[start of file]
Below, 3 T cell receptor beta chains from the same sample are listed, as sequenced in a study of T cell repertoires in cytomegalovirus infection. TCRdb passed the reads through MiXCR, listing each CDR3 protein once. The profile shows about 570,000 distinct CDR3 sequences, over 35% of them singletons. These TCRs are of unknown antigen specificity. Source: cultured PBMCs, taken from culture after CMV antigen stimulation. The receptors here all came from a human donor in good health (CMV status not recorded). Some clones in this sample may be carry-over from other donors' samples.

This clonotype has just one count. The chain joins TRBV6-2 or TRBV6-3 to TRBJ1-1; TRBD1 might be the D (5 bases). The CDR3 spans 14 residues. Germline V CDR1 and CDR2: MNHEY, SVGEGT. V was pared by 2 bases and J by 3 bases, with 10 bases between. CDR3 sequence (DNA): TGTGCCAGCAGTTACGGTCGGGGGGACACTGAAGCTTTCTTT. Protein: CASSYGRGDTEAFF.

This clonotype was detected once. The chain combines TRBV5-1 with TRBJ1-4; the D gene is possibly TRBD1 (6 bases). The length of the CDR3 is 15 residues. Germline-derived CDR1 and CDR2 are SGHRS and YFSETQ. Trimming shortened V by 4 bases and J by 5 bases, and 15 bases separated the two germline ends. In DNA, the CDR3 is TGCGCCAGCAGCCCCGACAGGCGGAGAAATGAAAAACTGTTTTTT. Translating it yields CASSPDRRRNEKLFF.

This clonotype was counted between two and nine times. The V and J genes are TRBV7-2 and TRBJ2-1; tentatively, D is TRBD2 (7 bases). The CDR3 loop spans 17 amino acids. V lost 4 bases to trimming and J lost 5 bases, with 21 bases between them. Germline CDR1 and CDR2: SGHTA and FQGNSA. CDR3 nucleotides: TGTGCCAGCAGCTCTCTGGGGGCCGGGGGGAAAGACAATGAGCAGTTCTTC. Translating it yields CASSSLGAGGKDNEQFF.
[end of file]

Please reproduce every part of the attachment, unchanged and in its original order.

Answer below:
Below, 3 T cell receptor beta chains from the same sample are listed, as sequenced in a study of T cell repertoires in cytomegalovirus infection. TCRdb passed the reads through MiXCR, listing each CDR3 protein once. The profile shows about 570,000 distinct CDR3 sequences, over 35% of them singletons. These TCRs are of unknown antigen specificity. Source: cultured PBMCs, taken from culture after CMV antigen stimulation. The receptors here all came from a human donor in good health (CMV status not recorded). Some clones in this sample may be carry-over from other donors' samples.

This clonotype has just one count. The chain joins TRBV6-2 or TRBV6-3 to TRBJ1-1; TRBD1 might be the D (5 bases). The CDR3 spans 14 residues. Germline V CDR1 and CDR2: MNHEY, SVGEGT. V was pared by 2 bases and J by 3 bases, with 10 bases between. CDR3 sequence (DNA): TGTGCCAGCAGTTACGGTCGGGGGGACACTGAAGCTTTCTTT. Protein: CASSYGRGDTEAFF.

This clonotype was detected once. The chain combines TRBV5-1 with TRBJ1-4; the D gene is possibly TRBD1 (6 bases). The length of the CDR3 is 15 residues. Germline-derived CDR1 and CDR2 are SGHRS and YFSETQ. Trimming shortened V by 4 bases and J by 5 bases, and 15 bases separated the two germline ends. In DNA, the CDR3 is TGCGCCAGCAGCCCCGACAGGCGGAGAAATGAAAAACTGTTTTTT. Translating it yields CASSPDRRRNEKLFF.

This clonotype was counted between two and nine times. The V and J genes are TRBV7-2 and TRBJ2-1; tentatively, D is TRBD2 (7 bases). The CDR3 loop spans 17 amino acids. V lost 4 bases to trimming and J lost 5 bases, with 21 bases between them. Germline CDR1 and CDR2: SGHTA and FQGNSA. CDR3 nucleotides: TGTGCCAGCAGCTCTCTGGGGGCCGGGGGGAAAGACAATGAGCAGTTCTTC. Translating it yields CASSSLGAGGKDNEQFF.